Whenever a vehicle must be jump started, precautions must be followed in order to prevent the possibility of personal injury. Remember that batteries contain a small amount of explosive hydrogen gas which is a byproduct of battery charging. Sparks should always be avoided when working around batteries, especially when attaching jumper cables. To minimize the possibility of accidental sparks, follow the procedure carefully.

NEVER hook the batteries up in a series circuit or the entire electrical system may go up in smoke, especially the starter!

Be sure that both batteries are of the same voltage. Most vehicles covered by this information and most vehicles on the road today utilize a 12 volt charging system.
Be sure that both batteries are of the same polarity (have the same terminal, in most cases NEGATIVE grounded).
Be sure that the vehicles are not touching or a short could occur.
On serviceable batteries, be sure the vent cap holes are not obstructed.
Do not smoke or allow sparks anywhere near the batteries.
In cold weather, make sure the battery electrolyte is not frozen. This can occur more readily in a battery that has been in a state of discharge.
Do not allow electrolyte to contact your eyes, skin or clothing.
Make sure that the voltages of the two batteries are the same. Most batteries and charging systems are of the 12 volt variety.

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Fig. Fig. 6: Connect the jumper cables to the batteries and engine in the order shown

  1. Pull the jumping vehicle (with the good battery) into a position so the jumper cables can reach the dead battery and that vehicle's engine. Make sure that the vehicles DO NOT touch.
  3. Place the transmissions of both vehicles in neutral or park, as applicable, then firmly set their parking brakes.
  5. Turn all lights and accessories off on both vehicles. Make sure the ignition switches on both vehicles are turned to the OFF position.

If necessary for safety reasons, both vehicle's hazard lights may be operated throughout the entire procedure without significantly increasing the difficulty of jumping the dead battery.

  1. Cover the battery cell caps with a rag, but do not cover the terminals.
  3. Make sure the terminals on both batteries are clean and free of corrosion or proper electrical connection will be impeded. If necessary, clean the battery terminals before proceeding.
  5. Identify the positive (+) and negative (-) terminals on both battery posts.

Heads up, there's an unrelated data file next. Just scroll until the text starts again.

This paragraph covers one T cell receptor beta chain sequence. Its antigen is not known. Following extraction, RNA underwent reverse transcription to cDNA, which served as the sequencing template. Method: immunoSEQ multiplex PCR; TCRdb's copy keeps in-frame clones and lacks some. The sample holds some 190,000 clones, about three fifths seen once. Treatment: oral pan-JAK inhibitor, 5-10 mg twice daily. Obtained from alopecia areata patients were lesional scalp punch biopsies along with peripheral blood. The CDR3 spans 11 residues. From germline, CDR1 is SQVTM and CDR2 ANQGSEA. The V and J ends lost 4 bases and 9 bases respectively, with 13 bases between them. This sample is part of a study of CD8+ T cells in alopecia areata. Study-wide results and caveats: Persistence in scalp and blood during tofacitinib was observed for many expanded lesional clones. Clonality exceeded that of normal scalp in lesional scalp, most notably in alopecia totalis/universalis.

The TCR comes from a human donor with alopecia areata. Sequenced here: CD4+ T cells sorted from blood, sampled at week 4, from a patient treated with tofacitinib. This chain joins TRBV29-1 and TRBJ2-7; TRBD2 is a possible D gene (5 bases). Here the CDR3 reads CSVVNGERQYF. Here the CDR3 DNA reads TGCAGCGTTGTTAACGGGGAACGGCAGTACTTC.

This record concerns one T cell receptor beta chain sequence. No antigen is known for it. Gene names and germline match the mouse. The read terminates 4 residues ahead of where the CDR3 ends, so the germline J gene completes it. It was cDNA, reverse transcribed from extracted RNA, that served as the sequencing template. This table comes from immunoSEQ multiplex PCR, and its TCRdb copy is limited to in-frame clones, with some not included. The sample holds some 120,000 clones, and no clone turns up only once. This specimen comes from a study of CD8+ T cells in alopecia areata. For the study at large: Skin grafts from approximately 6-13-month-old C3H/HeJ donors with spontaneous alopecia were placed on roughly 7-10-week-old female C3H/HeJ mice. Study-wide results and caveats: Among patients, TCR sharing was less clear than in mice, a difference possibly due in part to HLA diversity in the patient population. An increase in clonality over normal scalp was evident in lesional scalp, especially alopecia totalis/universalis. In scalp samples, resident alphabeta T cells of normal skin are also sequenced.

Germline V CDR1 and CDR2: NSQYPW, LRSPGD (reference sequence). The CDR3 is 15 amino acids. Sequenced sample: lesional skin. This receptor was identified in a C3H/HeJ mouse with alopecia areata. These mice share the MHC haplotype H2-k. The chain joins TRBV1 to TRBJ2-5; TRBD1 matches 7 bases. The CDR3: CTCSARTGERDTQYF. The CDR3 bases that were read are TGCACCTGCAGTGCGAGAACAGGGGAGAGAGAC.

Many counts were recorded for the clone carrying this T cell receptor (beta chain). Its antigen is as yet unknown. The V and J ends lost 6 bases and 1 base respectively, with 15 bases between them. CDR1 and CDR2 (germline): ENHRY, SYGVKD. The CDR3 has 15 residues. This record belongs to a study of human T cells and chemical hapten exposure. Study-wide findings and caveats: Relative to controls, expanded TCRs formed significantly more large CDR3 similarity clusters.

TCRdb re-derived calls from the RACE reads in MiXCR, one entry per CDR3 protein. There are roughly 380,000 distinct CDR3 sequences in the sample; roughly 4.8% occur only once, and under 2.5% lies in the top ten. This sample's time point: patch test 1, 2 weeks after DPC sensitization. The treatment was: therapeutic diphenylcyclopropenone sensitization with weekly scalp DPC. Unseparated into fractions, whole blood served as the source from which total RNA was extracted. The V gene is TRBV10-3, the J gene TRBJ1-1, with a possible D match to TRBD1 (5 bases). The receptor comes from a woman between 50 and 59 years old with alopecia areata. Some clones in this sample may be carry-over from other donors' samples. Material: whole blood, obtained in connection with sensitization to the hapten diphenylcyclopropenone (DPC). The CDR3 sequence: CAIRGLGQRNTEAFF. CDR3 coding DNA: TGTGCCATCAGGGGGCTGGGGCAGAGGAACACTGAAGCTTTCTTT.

7. Connect the first jumper cable to the positive (+) terminal of the dead battery, then connect the other end of that cable to the positive (+) terminal of the booster (good) battery.
  9. Connect one end of the other jumper cable to the negative (-) terminal of the booster battery and the other cable clamp to an engine bolt head, alternator bracket or other solid, metallic point on the dead batteries engine. Try to pick a ground on the engine that is positioned away from the battery in order to minimize the possibility of the two clamps touching. DO NOT connect this clamp to the negative (-) terminal of the bad battery.

Be very careful to keep the jumper cables away from moving parts (cooling fan, belts, etc.) on both engines.

  1. Check to make sure that the cables are routed away from any moving parts, then start the donor vehicle's engine. Run the engine at moderate speed for several minutes to allow the dead battery a chance to receive some initial charge.
  3. With the donor vehicle's engine still running slightly above idle, try to start the vehicle with the dead battery. Crank the engine for no more than 10 seconds at a time and let the starter cool for at least 20 seconds between tries. If the vehicle does not start in three tries, it is likely that something else is also wrong.
  5. Once the vehicle is started, allow it to run at idle for a few seconds to make sure that it is operating properly.
  7. Before disconnecting the cables, turn on the headlights, heater blower and, if equipped, the rear defroster of both vehicles in order to reduce the severity of voltage spikes and subsequent risk of damage to the vehicles' electrical systems when the cables are disconnected.
  9. Carefully disconnect the cables in the reverse order of connection. Start with the negative cable that is attached to the engine ground, then the negative cable on the donor battery. Disconnect the positive cable from the donor battery and finally, disconnect the positive cable from the formerly dead battery. Be careful when disconnecting the cables from the positive terminals to not allow the alligator clips to touch any metal on either vehicle or a short and sparks will occur.